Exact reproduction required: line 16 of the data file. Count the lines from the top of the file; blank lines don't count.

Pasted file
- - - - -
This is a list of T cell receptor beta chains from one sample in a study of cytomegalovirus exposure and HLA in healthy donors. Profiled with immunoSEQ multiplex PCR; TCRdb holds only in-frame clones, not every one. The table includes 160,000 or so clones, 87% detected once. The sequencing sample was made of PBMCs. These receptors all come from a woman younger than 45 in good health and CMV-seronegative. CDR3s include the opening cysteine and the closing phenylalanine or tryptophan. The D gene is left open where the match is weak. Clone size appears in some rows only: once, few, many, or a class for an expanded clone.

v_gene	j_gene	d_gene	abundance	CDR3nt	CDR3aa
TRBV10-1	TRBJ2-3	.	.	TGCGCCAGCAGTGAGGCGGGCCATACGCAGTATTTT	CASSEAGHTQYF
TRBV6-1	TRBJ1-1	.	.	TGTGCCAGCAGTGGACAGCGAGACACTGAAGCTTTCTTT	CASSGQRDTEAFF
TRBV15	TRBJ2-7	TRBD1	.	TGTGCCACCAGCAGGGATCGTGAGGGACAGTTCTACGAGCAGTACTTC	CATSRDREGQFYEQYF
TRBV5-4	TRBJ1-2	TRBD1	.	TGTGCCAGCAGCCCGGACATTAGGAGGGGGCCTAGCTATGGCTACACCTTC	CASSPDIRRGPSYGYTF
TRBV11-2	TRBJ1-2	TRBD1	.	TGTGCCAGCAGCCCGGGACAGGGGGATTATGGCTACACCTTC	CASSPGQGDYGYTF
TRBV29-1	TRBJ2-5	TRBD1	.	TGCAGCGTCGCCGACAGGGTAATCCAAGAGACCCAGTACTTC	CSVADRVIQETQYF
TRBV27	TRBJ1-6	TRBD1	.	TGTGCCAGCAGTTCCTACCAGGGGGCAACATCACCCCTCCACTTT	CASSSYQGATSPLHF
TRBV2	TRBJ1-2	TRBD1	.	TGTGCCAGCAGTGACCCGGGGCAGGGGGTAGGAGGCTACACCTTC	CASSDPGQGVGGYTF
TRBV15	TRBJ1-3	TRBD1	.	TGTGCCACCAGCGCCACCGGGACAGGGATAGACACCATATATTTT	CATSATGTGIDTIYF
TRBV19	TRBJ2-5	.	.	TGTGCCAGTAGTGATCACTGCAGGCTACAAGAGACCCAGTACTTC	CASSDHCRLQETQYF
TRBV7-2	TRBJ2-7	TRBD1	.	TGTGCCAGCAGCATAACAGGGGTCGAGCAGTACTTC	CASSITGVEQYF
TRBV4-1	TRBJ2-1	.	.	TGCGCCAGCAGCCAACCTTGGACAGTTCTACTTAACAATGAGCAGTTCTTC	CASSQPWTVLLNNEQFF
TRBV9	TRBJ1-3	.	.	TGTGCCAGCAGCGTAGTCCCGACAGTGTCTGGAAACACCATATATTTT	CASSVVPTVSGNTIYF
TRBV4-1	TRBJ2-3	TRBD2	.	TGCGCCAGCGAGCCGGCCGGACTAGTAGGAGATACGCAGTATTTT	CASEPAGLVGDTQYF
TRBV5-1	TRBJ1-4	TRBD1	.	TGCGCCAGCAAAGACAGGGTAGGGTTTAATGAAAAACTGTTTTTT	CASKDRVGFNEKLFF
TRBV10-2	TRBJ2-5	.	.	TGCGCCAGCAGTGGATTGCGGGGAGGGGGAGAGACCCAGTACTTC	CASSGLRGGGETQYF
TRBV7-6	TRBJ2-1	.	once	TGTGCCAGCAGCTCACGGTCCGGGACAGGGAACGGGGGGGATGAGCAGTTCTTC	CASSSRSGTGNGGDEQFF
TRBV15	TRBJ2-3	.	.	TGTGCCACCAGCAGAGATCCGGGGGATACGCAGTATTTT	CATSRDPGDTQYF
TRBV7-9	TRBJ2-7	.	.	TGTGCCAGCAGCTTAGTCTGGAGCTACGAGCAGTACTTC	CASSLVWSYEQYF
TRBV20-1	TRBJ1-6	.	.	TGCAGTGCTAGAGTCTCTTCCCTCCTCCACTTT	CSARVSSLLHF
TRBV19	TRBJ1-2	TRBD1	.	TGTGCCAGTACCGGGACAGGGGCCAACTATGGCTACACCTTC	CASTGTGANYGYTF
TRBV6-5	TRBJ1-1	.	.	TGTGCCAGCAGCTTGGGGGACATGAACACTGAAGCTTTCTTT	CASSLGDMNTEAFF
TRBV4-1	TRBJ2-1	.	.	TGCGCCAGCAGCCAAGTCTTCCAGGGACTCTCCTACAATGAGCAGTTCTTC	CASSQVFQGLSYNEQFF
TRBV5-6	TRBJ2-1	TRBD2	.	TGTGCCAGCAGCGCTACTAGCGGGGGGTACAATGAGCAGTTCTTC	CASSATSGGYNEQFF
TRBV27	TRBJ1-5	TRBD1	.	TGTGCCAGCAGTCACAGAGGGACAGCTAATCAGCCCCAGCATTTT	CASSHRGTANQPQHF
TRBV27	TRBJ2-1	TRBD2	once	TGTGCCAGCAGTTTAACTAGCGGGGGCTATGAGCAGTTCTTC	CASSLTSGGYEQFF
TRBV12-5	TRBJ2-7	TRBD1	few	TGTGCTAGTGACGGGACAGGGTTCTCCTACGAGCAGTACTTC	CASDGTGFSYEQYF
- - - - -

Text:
TRBV4-1	TRBJ2-3	TRBD2	.	TGCGCCAGCGAGCCGGCCGGACTAGTAGGAGATACGCAGTATTTT	CASEPAGLVGDTQYF